In the May/June 2018 issue of Foreign Affairs, I wrote that Saudi Arabia’s crown prince, Mohammed bin Salman (MBS), had consolidated his position within the ruling family to such a degree that he was free of the constraints imposed by the collective leadership model that characterized the Saudi regime in the past. That freedom of action allowed MBS to take important steps toward economic and social change, such as privatizing five percent of the state oil company, Saudi Aramco, and allowing women to drive. But it also facilitated foreign policy adventures that would not have occurred previously. “Given his ambition and impulsiveness,” I warned, “the world should expect more surprises.”
The grisly and brutal murder of the Saudi journalist Jamal Khashoggi, a former regime insider and mild critic of the crown prince, in Istanbul in October 2018 was just such a surprise. The Saudi regime has dealt brutally with its critics abroad in the past, but never in such a flagrant way. The crown prince is obviously responsible for Khashoggi’s death, despite official Saudi denials and attempts by the administration of U.S. President Donald Trump to question his role.
The killing of Khashoggi was, to paraphrase a quote often attributed to Talleyrand, both a crime and a mistake. It not only sullied MBS’ global reputation as an economic and social (not political) reformer, it unleashed a storm of criticism in the United States, where Khashoggi had a network of friends and acquaintances in political, media, and academic circles, including me. In a unanimous vote on December 13, the U.S. Senate formally accused MBS of ordering Khashoggi’s murder and at the same time elected to cut off U.S. involvement in the Saudi- and Emirati-led war in Yemen. The incident has become the most serious crisis in U.S.-Saudi relations since the 9/11 attacks.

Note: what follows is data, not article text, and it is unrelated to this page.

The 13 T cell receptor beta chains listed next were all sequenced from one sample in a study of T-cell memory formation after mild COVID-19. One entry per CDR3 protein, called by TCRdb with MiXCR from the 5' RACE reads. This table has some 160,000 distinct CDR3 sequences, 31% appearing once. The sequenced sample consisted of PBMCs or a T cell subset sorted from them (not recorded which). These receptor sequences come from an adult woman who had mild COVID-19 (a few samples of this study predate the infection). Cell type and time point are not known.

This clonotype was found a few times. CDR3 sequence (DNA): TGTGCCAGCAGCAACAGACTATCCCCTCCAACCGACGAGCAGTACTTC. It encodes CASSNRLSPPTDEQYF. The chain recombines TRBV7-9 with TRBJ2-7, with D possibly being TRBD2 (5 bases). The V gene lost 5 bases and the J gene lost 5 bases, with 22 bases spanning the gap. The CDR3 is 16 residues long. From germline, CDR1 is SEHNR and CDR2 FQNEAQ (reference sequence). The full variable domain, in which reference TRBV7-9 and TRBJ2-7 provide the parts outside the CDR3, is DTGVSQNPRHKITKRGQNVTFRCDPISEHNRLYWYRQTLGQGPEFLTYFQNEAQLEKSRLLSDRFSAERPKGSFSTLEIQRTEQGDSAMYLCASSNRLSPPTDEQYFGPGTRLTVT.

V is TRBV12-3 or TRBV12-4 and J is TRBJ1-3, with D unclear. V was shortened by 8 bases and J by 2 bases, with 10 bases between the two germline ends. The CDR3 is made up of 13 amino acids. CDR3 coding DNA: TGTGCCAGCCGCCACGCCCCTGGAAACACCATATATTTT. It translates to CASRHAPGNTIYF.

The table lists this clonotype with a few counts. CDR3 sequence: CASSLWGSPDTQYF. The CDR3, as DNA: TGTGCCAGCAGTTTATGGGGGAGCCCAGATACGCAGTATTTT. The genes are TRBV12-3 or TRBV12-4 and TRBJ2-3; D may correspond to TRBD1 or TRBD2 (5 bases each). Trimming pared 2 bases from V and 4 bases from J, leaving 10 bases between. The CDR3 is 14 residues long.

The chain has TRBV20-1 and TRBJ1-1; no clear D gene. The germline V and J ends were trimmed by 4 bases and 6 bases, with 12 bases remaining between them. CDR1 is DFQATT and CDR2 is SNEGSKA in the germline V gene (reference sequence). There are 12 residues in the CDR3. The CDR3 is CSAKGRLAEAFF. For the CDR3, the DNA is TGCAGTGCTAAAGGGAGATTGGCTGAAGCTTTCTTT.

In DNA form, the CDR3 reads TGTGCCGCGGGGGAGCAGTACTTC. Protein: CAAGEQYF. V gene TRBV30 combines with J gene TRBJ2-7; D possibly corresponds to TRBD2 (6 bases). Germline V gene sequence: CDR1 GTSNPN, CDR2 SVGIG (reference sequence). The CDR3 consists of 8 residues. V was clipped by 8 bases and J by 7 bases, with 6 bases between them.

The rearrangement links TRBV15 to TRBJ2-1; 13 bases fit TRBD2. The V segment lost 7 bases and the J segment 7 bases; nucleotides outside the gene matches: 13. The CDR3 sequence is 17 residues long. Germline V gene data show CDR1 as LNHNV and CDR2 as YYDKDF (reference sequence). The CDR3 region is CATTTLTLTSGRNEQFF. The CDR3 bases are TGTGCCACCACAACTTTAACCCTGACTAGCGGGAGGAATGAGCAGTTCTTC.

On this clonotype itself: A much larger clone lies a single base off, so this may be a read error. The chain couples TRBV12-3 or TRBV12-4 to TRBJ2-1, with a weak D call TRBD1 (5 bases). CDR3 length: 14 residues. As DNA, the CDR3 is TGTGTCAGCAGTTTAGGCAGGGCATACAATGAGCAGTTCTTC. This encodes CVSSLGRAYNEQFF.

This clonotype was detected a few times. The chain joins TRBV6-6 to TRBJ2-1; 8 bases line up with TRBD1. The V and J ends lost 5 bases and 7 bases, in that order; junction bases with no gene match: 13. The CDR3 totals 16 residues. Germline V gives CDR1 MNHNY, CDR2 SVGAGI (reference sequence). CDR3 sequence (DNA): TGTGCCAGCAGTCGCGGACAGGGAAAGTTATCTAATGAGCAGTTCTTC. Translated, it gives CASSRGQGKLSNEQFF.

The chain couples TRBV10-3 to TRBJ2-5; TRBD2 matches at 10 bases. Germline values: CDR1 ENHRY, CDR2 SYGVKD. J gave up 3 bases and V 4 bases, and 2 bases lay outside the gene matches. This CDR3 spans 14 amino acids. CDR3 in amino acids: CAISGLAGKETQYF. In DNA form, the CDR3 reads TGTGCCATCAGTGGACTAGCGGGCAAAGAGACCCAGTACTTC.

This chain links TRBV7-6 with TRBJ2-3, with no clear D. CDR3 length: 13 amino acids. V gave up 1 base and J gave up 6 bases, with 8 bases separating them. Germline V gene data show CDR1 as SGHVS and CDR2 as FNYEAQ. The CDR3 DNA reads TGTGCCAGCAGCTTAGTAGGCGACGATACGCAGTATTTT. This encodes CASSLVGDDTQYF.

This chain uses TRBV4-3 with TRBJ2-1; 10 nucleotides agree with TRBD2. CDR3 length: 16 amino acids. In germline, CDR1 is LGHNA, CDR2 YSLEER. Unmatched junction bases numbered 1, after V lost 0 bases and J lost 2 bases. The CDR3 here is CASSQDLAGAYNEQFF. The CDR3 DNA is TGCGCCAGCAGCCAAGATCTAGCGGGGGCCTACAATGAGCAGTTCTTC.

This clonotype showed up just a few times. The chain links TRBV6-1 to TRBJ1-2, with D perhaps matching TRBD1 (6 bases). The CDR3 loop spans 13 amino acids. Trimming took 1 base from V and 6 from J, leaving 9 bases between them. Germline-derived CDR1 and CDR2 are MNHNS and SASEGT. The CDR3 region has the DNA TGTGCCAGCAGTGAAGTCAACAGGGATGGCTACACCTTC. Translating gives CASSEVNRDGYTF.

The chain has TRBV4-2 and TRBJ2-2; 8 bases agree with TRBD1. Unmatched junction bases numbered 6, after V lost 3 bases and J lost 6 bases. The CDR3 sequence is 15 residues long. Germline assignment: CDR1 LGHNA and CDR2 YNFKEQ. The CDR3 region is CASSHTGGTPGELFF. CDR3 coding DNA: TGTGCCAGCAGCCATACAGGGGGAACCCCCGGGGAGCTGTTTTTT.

In my article, I wondered whether MBS would turn out more like Chinese President Xi Jinping, Russian President Vladimir Putin, or King Henry VIII of
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